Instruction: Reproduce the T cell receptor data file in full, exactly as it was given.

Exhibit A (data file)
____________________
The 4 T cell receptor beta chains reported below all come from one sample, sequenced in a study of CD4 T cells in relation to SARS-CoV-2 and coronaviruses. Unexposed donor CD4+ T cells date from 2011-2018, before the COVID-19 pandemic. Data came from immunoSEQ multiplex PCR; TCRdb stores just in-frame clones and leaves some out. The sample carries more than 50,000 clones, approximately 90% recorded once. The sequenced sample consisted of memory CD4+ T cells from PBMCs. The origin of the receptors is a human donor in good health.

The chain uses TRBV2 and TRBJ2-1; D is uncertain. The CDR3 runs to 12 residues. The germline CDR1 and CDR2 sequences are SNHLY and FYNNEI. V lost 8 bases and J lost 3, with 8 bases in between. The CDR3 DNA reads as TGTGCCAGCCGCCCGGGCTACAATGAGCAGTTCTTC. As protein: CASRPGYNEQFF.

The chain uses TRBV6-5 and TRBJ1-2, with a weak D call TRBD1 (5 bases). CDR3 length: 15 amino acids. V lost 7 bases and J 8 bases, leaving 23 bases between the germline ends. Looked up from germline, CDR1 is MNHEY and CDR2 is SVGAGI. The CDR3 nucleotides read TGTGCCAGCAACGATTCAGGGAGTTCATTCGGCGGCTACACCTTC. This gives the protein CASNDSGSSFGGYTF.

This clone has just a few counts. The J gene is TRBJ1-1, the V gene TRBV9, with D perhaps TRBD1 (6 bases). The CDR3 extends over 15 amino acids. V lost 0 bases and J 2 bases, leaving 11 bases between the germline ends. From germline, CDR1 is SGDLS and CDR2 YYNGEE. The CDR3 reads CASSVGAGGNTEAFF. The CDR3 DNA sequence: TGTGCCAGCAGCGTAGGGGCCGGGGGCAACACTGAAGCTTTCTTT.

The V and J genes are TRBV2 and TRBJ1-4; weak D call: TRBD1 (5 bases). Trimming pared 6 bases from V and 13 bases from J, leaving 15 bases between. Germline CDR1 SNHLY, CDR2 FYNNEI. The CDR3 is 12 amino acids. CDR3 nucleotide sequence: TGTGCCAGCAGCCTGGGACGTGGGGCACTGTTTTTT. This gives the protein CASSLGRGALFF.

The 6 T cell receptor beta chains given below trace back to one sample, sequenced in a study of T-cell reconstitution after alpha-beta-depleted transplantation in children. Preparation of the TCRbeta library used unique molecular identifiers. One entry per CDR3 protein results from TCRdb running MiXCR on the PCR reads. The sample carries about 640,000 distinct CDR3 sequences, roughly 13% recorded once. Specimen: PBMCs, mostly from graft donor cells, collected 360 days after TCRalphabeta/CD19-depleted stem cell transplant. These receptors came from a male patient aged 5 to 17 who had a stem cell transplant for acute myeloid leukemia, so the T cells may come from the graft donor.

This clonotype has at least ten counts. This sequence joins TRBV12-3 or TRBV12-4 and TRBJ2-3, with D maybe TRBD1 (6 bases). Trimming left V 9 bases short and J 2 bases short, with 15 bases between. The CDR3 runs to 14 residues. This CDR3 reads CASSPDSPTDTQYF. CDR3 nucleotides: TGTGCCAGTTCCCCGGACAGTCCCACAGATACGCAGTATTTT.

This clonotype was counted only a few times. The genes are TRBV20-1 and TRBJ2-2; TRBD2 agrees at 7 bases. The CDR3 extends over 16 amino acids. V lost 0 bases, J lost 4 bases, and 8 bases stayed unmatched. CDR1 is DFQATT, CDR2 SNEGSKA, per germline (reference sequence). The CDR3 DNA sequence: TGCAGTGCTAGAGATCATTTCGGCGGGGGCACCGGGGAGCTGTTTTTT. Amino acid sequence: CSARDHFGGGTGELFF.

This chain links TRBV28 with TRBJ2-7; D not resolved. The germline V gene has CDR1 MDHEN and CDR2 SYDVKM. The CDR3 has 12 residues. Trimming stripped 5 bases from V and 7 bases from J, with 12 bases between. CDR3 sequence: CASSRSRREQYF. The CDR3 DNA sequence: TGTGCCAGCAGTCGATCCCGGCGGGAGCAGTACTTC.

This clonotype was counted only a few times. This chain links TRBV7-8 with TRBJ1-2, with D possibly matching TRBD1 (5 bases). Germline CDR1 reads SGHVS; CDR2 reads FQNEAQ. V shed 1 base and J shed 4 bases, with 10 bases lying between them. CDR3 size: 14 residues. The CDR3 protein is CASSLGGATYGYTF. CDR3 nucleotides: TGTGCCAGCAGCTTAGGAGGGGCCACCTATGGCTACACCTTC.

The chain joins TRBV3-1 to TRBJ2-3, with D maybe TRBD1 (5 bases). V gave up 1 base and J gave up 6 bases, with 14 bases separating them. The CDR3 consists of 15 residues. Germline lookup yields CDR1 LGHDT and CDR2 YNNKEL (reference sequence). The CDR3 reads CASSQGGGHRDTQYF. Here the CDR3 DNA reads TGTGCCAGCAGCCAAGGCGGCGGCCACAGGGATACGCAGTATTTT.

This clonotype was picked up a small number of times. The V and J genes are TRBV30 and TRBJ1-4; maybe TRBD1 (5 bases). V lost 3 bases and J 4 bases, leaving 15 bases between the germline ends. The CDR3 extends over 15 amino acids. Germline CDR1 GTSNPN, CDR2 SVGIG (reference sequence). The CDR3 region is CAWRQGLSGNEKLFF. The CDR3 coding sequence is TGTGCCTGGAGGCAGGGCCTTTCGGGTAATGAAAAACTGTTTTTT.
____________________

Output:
The 4 T cell receptor beta chains reported below all come from one sample, sequenced in a study of CD4 T cells in relation to SARS-CoV-2 and coronaviruses. Unexposed donor CD4+ T cells date from 2011-2018, before the COVID-19 pandemic. Data came from immunoSEQ multiplex PCR; TCRdb stores just in-frame clones and leaves some out. The sample carries more than 50,000 clones, approximately 90% recorded once. The sequenced sample consisted of memory CD4+ T cells from PBMCs. The origin of the receptors is a human donor in good health.

The chain uses TRBV2 and TRBJ2-1; D is uncertain. The CDR3 runs to 12 residues. The germline CDR1 and CDR2 sequences are SNHLY and FYNNEI. V lost 8 bases and J lost 3, with 8 bases in between. The CDR3 DNA reads as TGTGCCAGCCGCCCGGGCTACAATGAGCAGTTCTTC. As protein: CASRPGYNEQFF.

The chain uses TRBV6-5 and TRBJ1-2, with a weak D call TRBD1 (5 bases). CDR3 length: 15 amino acids. V lost 7 bases and J 8 bases, leaving 23 bases between the germline ends. Looked up from germline, CDR1 is MNHEY and CDR2 is SVGAGI. The CDR3 nucleotides read TGTGCCAGCAACGATTCAGGGAGTTCATTCGGCGGCTACACCTTC. This gives the protein CASNDSGSSFGGYTF.

This clone has just a few counts. The J gene is TRBJ1-1, the V gene TRBV9, with D perhaps TRBD1 (6 bases). The CDR3 extends over 15 amino acids. V lost 0 bases and J 2 bases, leaving 11 bases between the germline ends. From germline, CDR1 is SGDLS and CDR2 YYNGEE. The CDR3 reads CASSVGAGGNTEAFF. The CDR3 DNA sequence: TGTGCCAGCAGCGTAGGGGCCGGGGGCAACACTGAAGCTTTCTTT.

The V and J genes are TRBV2 and TRBJ1-4; weak D call: TRBD1 (5 bases). Trimming pared 6 bases from V and 13 bases from J, leaving 15 bases between. Germline CDR1 SNHLY, CDR2 FYNNEI. The CDR3 is 12 amino acids. CDR3 nucleotide sequence: TGTGCCAGCAGCCTGGGACGTGGGGCACTGTTTTTT. This gives the protein CASSLGRGALFF.

The 6 T cell receptor beta chains given below trace back to one sample, sequenced in a study of T-cell reconstitution after alpha-beta-depleted transplantation in children. Preparation of the TCRbeta library used unique molecular identifiers. One entry per CDR3 protein results from TCRdb running MiXCR on the PCR reads. The sample carries about 640,000 distinct CDR3 sequences, roughly 13% recorded once. Specimen: PBMCs, mostly from graft donor cells, collected 360 days after TCRalphabeta/CD19-depleted stem cell transplant. These receptors came from a male patient aged 5 to 17 who had a stem cell transplant for acute myeloid leukemia, so the T cells may come from the graft donor.

This clonotype has at least ten counts. This sequence joins TRBV12-3 or TRBV12-4 and TRBJ2-3, with D maybe TRBD1 (6 bases). Trimming left V 9 bases short and J 2 bases short, with 15 bases between. The CDR3 runs to 14 residues. This CDR3 reads CASSPDSPTDTQYF. CDR3 nucleotides: TGTGCCAGTTCCCCGGACAGTCCCACAGATACGCAGTATTTT.

This clonotype was counted only a few times. The genes are TRBV20-1 and TRBJ2-2; TRBD2 agrees at 7 bases. The CDR3 extends over 16 amino acids. V lost 0 bases, J lost 4 bases, and 8 bases stayed unmatched. CDR1 is DFQATT, CDR2 SNEGSKA, per germline (reference sequence). The CDR3 DNA sequence: TGCAGTGCTAGAGATCATTTCGGCGGGGGCACCGGGGAGCTGTTTTTT. Amino acid sequence: CSARDHFGGGTGELFF.

This chain links TRBV28 with TRBJ2-7; D not resolved. The germline V gene has CDR1 MDHEN and CDR2 SYDVKM. The CDR3 has 12 residues. Trimming stripped 5 bases from V and 7 bases from J, with 12 bases between. CDR3 sequence: CASSRSRREQYF. The CDR3 DNA sequence: TGTGCCAGCAGTCGATCCCGGCGGGAGCAGTACTTC.

This clonotype was counted only a few times. This chain links TRBV7-8 with TRBJ1-2, with D possibly matching TRBD1 (5 bases). Germline CDR1 reads SGHVS; CDR2 reads FQNEAQ. V shed 1 base and J shed 4 bases, with 10 bases lying between them. CDR3 size: 14 residues. The CDR3 protein is CASSLGGATYGYTF. CDR3 nucleotides: TGTGCCAGCAGCTTAGGAGGGGCCACCTATGGCTACACCTTC.

The chain joins TRBV3-1 to TRBJ2-3, with D maybe TRBD1 (5 bases). V gave up 1 base and J gave up 6 bases, with 14 bases separating them. The CDR3 consists of 15 residues. Germline lookup yields CDR1 LGHDT and CDR2 YNNKEL (reference sequence). The CDR3 reads CASSQGGGHRDTQYF. Here the CDR3 DNA reads TGTGCCAGCAGCCAAGGCGGCGGCCACAGGGATACGCAGTATTTT.

This clonotype was picked up a small number of times. The V and J genes are TRBV30 and TRBJ1-4; maybe TRBD1 (5 bases). V lost 3 bases and J 4 bases, leaving 15 bases between the germline ends. The CDR3 extends over 15 amino acids. Germline CDR1 GTSNPN, CDR2 SVGIG (reference sequence). The CDR3 region is CAWRQGLSGNEKLFF. The CDR3 coding sequence is TGTGCCTGGAGGCAGGGCCTTTCGGGTAATGAAAAACTGTTTTTT.